Bass non-directional - Fallacy?

Discussion in 'Subwoofers' started by eL-ZilCHo!, Jan 31, 2009.

  1. eL-ZilCHo!

    eL-ZilCHo!
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    I have heard it said that one should not be able to localize a sub.

    Is there any truth to this or is it a hideous lie made up in order to keep me tweaking!?

    Have I been "blessed" with canine-like hearing?

    No matter what I can tell where the sub is, no mater where it is, what level its set as - even really low, or what crossover is used. I was at the Manchester hifi show this morning and the few rooms with subs in I could, again, tell where it was. Am I a freak?

    This is the curent response in my room.

    [​IMG]

    Does that shed any light on my problem? Crossover is at 80Hz

    The sub is an SVS SB12+ so its a fairly high quality unit.
     
  2. RODCULL

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    Perhaps you're feeling it (so to speak) rather than hearing it?!
     
  3. ResidentDeagle

    ResidentDeagle
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    well, for instance when you walk out of the room you can tell there bass coming from a certain direction but when immersed you shouldnt be able to tell. especially at high vollage.
     
  4. The-One

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    I don't know about your original question. But I have to compliment you on your SB12+ in room response curve, it look really good. Espeically how the SB12+ actually goes flat down to 20hz.
     
  5. eL-ZilCHo!

    eL-ZilCHo!
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    I don't think so, its at all volume levels. The sub is positioned towards the left and I can hear it clearly in my left ear.

    This is always said, but for some strange reason I can always tell. It is perhaps a room issue.

    Does no one else have this problem. It sounds good on the whole, but it is quite annoying. I had this problem with my old sub also, even when positioned between the main pair, as it was for most of the time I had it, I could tell it was there. During deep bass moments it would (for want of a better word) collapse the stereo image inwards and downwards towards the sub, it would be very obvious it was the sub producing the sound.

    Perhaps I'm just sensitive to the harmonics or something - not entirley sure.

    It surprised me how deep it goes, rooms pretty small though. I only had to EQ out a small 60Hz-ish hump and it produced a natural house curve. It makes a hell of a difference though, really rattles the room when needed.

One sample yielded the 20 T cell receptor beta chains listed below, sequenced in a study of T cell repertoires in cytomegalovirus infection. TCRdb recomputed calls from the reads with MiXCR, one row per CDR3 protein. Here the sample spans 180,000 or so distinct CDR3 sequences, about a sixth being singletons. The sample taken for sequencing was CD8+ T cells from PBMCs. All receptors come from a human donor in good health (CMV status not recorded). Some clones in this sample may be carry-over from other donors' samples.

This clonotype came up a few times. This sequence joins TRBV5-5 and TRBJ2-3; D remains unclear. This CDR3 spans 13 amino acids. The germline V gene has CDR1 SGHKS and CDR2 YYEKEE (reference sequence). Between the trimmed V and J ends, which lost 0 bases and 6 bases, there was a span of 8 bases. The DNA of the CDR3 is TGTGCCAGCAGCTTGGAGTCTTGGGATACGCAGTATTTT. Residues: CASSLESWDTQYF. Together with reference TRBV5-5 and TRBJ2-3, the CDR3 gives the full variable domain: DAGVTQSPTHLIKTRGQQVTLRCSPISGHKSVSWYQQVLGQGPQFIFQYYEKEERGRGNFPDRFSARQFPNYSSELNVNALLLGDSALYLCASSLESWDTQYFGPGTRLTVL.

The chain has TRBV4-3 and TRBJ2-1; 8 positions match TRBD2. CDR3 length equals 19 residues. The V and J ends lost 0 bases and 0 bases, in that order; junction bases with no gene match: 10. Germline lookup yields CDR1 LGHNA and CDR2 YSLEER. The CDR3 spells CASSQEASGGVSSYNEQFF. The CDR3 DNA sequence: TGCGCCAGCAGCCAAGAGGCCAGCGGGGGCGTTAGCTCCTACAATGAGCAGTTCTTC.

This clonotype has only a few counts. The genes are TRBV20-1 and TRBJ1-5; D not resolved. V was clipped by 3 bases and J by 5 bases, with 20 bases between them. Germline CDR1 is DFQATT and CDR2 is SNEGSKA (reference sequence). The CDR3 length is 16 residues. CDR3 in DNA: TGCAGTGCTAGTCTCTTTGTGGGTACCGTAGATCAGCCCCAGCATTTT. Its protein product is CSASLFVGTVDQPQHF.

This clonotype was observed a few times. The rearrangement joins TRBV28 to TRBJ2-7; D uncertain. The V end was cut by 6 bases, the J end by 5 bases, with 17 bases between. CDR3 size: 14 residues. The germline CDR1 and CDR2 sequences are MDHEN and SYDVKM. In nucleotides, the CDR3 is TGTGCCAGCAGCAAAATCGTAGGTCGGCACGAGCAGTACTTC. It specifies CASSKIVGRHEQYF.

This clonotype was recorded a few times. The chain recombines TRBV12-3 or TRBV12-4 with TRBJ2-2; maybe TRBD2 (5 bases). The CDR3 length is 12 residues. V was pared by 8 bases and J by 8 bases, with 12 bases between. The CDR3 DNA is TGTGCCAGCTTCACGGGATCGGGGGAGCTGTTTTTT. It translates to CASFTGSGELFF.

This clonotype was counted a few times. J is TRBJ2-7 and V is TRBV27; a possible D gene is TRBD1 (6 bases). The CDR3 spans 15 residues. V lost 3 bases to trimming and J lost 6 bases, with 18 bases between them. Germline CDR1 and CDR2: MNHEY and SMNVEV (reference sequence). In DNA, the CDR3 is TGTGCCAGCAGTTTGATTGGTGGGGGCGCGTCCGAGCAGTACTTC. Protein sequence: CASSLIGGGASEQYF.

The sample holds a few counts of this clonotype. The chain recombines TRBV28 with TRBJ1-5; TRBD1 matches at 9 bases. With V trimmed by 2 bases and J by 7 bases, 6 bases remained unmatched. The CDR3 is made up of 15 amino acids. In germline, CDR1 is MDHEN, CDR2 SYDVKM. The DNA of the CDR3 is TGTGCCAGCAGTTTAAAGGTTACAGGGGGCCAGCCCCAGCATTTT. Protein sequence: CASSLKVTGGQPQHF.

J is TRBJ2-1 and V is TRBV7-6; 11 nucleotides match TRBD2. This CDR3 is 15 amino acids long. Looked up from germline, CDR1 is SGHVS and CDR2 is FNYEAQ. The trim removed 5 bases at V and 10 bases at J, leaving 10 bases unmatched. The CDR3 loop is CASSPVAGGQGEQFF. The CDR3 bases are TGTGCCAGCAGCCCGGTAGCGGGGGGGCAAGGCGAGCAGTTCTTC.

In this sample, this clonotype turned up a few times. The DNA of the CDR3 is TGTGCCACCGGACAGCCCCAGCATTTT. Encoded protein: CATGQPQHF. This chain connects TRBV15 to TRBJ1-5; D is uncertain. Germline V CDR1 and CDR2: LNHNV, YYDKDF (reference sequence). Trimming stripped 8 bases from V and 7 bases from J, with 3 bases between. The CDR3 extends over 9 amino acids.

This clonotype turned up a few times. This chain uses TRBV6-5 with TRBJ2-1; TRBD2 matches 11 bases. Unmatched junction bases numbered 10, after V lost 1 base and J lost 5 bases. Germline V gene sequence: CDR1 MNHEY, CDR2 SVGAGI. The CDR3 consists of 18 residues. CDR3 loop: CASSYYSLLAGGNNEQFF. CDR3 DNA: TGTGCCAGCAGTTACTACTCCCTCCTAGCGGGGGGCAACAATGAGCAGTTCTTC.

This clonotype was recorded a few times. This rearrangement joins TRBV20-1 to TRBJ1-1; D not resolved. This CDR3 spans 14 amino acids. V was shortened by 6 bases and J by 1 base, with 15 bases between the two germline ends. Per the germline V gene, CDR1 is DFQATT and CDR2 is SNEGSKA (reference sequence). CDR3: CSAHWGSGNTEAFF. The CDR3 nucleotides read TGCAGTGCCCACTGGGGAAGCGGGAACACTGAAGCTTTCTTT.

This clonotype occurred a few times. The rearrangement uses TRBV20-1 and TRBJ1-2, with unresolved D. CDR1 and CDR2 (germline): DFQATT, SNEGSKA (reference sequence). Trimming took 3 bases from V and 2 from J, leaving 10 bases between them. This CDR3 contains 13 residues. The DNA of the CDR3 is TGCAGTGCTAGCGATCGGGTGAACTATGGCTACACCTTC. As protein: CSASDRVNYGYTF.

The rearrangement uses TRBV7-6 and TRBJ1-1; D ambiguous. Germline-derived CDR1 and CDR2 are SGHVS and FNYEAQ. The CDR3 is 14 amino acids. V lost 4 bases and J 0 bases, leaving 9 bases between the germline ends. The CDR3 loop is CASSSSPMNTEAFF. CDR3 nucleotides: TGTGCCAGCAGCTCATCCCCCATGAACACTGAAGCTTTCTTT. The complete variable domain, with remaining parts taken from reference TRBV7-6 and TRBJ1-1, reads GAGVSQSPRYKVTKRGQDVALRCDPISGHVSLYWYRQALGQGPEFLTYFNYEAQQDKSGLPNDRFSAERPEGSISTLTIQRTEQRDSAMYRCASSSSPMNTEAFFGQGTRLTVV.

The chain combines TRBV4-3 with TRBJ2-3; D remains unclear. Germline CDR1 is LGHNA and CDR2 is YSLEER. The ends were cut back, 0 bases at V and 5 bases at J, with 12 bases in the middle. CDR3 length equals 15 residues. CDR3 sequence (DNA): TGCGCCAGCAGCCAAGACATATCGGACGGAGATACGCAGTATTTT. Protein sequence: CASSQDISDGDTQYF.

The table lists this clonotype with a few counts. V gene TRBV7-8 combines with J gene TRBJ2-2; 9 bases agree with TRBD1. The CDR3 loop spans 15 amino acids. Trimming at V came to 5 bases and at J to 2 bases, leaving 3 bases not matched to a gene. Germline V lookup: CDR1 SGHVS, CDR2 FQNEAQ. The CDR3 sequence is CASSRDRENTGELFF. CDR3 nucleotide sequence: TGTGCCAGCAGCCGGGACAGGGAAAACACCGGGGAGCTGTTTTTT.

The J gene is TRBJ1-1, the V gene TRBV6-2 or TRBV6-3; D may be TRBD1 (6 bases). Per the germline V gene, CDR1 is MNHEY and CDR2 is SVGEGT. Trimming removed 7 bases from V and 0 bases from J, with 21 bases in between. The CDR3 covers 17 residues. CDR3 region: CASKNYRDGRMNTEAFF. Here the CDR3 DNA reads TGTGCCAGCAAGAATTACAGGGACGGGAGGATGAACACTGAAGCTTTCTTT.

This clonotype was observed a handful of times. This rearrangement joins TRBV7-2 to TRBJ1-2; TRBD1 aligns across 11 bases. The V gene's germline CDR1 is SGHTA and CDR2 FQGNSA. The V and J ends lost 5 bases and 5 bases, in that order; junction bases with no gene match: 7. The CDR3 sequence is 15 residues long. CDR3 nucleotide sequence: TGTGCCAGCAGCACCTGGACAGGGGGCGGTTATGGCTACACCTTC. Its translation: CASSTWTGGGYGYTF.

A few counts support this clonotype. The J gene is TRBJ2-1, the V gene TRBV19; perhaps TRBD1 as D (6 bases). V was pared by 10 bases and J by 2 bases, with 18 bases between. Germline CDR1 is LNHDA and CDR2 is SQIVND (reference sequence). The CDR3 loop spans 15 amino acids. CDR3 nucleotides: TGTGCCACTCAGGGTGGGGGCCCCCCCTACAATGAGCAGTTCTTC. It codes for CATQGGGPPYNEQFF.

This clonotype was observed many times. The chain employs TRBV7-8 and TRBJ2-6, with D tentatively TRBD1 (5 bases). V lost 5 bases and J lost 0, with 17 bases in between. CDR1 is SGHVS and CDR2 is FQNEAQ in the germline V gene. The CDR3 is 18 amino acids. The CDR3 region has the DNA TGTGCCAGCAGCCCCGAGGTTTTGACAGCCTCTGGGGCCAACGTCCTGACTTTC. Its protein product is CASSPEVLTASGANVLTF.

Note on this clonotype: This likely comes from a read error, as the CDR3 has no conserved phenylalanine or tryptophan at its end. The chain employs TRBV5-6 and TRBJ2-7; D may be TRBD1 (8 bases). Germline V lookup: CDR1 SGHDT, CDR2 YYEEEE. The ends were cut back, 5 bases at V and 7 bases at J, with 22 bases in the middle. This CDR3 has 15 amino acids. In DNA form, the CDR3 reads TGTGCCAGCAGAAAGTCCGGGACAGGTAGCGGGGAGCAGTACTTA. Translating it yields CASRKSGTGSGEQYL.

If i could sort out the directionability (probably not a word!) I would be more than happy.
     
  6. skydivemacca

    skydivemacca
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    I'm just like you, i can pin point a bass source in any room i've been in. Much to the disgust of many show room sales people too I might add...

    Them "actually, no one can pin point bass"
    Me "um, yes, I can"
    Them "prove it"
    Me "really, is this necessary?"
    Them "close your eyes and point to it then"
    Me <sigh> "ok, it's over there"
    Them "you looked"
    Me "No, i didn't"
    Them "Right, let's try again..."

    This particular scenario continued 6 or 7 times (they had a lot of sub units in the demo room), sufficed to say i managed to persuade my dad not to buy a Bose system.

    Guess it comes from years of looking after my hearing (a huge fan of ear plugs) and spending a lot of my life as a sound engineer / pro tools op.
     
    Last edited by a moderator: Feb 1, 2009
  7. Knyght_byte

    Knyght_byte
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    A lot of bass is directional to people with sensitive hearing, but when these tests are going on, are any of you trying to pinpoint when only a 20hz signal is being emitted? Or are you just trying to pinpoint it when the speakers are turned off? Dont forget for music or .1 of a 5.1 track, the sub will be playing stuff up to around 80hz which is easy to locate.

    If you are locating a pure 20hz signal, its possible it is your body locating it more than your ears. I have very sensitive level of touch and skin pressure, consequently I can tell if one foot felt the impact before the other or the toes before the heel etc, I wouldnt be able to pinpoint exactly where the sub is but I could give a vague area (ie that wall or that wall etc). Its a very minute delay but its more than possible for the human brain to distinguish this. Perhaps you should try sitting on a few mattresses and cover yourself in cotton wool when performing the test to be sure...hehe.